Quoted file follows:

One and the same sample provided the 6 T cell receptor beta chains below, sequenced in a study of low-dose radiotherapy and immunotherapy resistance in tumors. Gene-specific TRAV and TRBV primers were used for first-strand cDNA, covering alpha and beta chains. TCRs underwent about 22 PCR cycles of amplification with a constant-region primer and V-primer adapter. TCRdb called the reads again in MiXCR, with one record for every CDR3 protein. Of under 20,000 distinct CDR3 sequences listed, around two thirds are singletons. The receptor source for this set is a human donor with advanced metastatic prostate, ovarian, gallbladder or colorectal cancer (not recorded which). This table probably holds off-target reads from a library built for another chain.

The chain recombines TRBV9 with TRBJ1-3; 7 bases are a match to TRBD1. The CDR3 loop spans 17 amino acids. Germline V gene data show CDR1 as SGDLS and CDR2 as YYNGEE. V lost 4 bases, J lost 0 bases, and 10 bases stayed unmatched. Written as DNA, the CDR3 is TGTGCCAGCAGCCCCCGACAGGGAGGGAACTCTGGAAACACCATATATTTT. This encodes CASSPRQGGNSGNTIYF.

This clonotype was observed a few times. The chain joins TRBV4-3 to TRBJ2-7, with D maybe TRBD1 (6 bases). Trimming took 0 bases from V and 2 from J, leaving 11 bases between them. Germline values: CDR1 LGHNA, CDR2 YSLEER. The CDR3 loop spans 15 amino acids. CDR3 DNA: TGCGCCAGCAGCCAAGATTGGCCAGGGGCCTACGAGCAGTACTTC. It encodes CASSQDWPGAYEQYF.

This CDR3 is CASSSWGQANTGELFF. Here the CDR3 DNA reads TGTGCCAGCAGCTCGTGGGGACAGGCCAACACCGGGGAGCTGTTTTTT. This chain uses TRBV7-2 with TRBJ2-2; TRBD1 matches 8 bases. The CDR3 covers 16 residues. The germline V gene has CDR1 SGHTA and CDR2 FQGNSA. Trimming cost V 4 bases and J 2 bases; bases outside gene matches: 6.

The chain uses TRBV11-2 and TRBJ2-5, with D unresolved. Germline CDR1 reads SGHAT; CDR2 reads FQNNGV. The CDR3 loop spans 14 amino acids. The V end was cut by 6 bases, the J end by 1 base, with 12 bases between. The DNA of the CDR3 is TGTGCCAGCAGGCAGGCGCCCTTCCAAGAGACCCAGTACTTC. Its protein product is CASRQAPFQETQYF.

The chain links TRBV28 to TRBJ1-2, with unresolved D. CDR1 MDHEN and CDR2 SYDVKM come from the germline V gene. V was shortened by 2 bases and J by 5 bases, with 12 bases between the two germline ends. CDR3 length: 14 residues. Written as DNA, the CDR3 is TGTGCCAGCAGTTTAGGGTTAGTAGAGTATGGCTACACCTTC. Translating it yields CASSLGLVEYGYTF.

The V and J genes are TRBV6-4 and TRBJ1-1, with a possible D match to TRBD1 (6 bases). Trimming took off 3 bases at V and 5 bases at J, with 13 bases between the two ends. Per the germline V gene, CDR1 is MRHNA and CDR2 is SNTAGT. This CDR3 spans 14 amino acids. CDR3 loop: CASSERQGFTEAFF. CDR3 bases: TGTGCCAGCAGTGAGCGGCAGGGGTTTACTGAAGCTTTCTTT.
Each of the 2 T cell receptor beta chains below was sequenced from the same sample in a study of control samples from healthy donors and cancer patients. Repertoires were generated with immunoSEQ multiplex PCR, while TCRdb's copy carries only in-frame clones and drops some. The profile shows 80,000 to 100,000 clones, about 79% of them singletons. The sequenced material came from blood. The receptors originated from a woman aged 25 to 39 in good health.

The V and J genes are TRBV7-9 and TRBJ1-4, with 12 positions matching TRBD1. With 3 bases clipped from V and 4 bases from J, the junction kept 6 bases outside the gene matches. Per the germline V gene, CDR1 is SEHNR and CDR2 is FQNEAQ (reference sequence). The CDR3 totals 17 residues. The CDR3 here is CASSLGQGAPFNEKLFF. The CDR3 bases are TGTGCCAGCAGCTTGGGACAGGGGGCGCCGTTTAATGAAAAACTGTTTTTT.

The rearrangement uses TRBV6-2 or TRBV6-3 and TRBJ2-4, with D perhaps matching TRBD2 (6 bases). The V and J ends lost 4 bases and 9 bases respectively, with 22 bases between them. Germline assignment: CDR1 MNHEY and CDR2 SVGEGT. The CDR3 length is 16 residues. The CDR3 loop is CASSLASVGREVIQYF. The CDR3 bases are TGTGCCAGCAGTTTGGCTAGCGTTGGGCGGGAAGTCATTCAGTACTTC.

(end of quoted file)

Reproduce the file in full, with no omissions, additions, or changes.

One and the same sample provided the 6 T cell receptor beta chains below, sequenced in a study of low-dose radiotherapy and immunotherapy resistance in tumors. Gene-specific TRAV and TRBV primers were used for first-strand cDNA, covering alpha and beta chains. TCRs underwent about 22 PCR cycles of amplification with a constant-region primer and V-primer adapter. TCRdb called the reads again in MiXCR, with one record for every CDR3 protein. Of under 20,000 distinct CDR3 sequences listed, around two thirds are singletons. The receptor source for this set is a human donor with advanced metastatic prostate, ovarian, gallbladder or colorectal cancer (not recorded which). This table probably holds off-target reads from a library built for another chain.

The chain recombines TRBV9 with TRBJ1-3; 7 bases are a match to TRBD1. The CDR3 loop spans 17 amino acids. Germline V gene data show CDR1 as SGDLS and CDR2 as YYNGEE. V lost 4 bases, J lost 0 bases, and 10 bases stayed unmatched. Written as DNA, the CDR3 is TGTGCCAGCAGCCCCCGACAGGGAGGGAACTCTGGAAACACCATATATTTT. This encodes CASSPRQGGNSGNTIYF.

This clonotype was observed a few times. The chain joins TRBV4-3 to TRBJ2-7, with D maybe TRBD1 (6 bases). Trimming took 0 bases from V and 2 from J, leaving 11 bases between them. Germline values: CDR1 LGHNA, CDR2 YSLEER. The CDR3 loop spans 15 amino acids. CDR3 DNA: TGCGCCAGCAGCCAAGATTGGCCAGGGGCCTACGAGCAGTACTTC. It encodes CASSQDWPGAYEQYF.

This CDR3 is CASSSWGQANTGELFF. Here the CDR3 DNA reads TGTGCCAGCAGCTCGTGGGGACAGGCCAACACCGGGGAGCTGTTTTTT. This chain uses TRBV7-2 with TRBJ2-2; TRBD1 matches 8 bases. The CDR3 covers 16 residues. The germline V gene has CDR1 SGHTA and CDR2 FQGNSA. Trimming cost V 4 bases and J 2 bases; bases outside gene matches: 6.

The chain uses TRBV11-2 and TRBJ2-5, with D unresolved. Germline CDR1 reads SGHAT; CDR2 reads FQNNGV. The CDR3 loop spans 14 amino acids. The V end was cut by 6 bases, the J end by 1 base, with 12 bases between. The DNA of the CDR3 is TGTGCCAGCAGGCAGGCGCCCTTCCAAGAGACCCAGTACTTC. Its protein product is CASRQAPFQETQYF.

The chain links TRBV28 to TRBJ1-2, with unresolved D. CDR1 MDHEN and CDR2 SYDVKM come from the germline V gene. V was shortened by 2 bases and J by 5 bases, with 12 bases between the two germline ends. CDR3 length: 14 residues. Written as DNA, the CDR3 is TGTGCCAGCAGTTTAGGGTTAGTAGAGTATGGCTACACCTTC. Translating it yields CASSLGLVEYGYTF.

The V and J genes are TRBV6-4 and TRBJ1-1, with a possible D match to TRBD1 (6 bases). Trimming took off 3 bases at V and 5 bases at J, with 13 bases between the two ends. Per the germline V gene, CDR1 is MRHNA and CDR2 is SNTAGT. This CDR3 spans 14 amino acids. CDR3 loop: CASSERQGFTEAFF. CDR3 bases: TGTGCCAGCAGTGAGCGGCAGGGGTTTACTGAAGCTTTCTTT.
Each of the 2 T cell receptor beta chains below was sequenced from the same sample in a study of control samples from healthy donors and cancer patients. Repertoires were generated with immunoSEQ multiplex PCR, while TCRdb's copy carries only in-frame clones and drops some. The profile shows 80,000 to 100,000 clones, about 79% of them singletons. The sequenced material came from blood. The receptors originated from a woman aged 25 to 39 in good health.

The V and J genes are TRBV7-9 and TRBJ1-4, with 12 positions matching TRBD1. With 3 bases clipped from V and 4 bases from J, the junction kept 6 bases outside the gene matches. Per the germline V gene, CDR1 is SEHNR and CDR2 is FQNEAQ (reference sequence). The CDR3 totals 17 residues. The CDR3 here is CASSLGQGAPFNEKLFF. The CDR3 bases are TGTGCCAGCAGCTTGGGACAGGGGGCGCCGTTTAATGAAAAACTGTTTTTT.

The rearrangement uses TRBV6-2 or TRBV6-3 and TRBJ2-4, with D perhaps matching TRBD2 (6 bases). The V and J ends lost 4 bases and 9 bases respectively, with 22 bases between them. Germline assignment: CDR1 MNHEY and CDR2 SVGEGT. The CDR3 length is 16 residues. The CDR3 loop is CASSLASVGREVIQYF. The CDR3 bases are TGTGCCAGCAGTTTGGCTAGCGTTGGGCGGGAAGTCATTCAGTACTTC.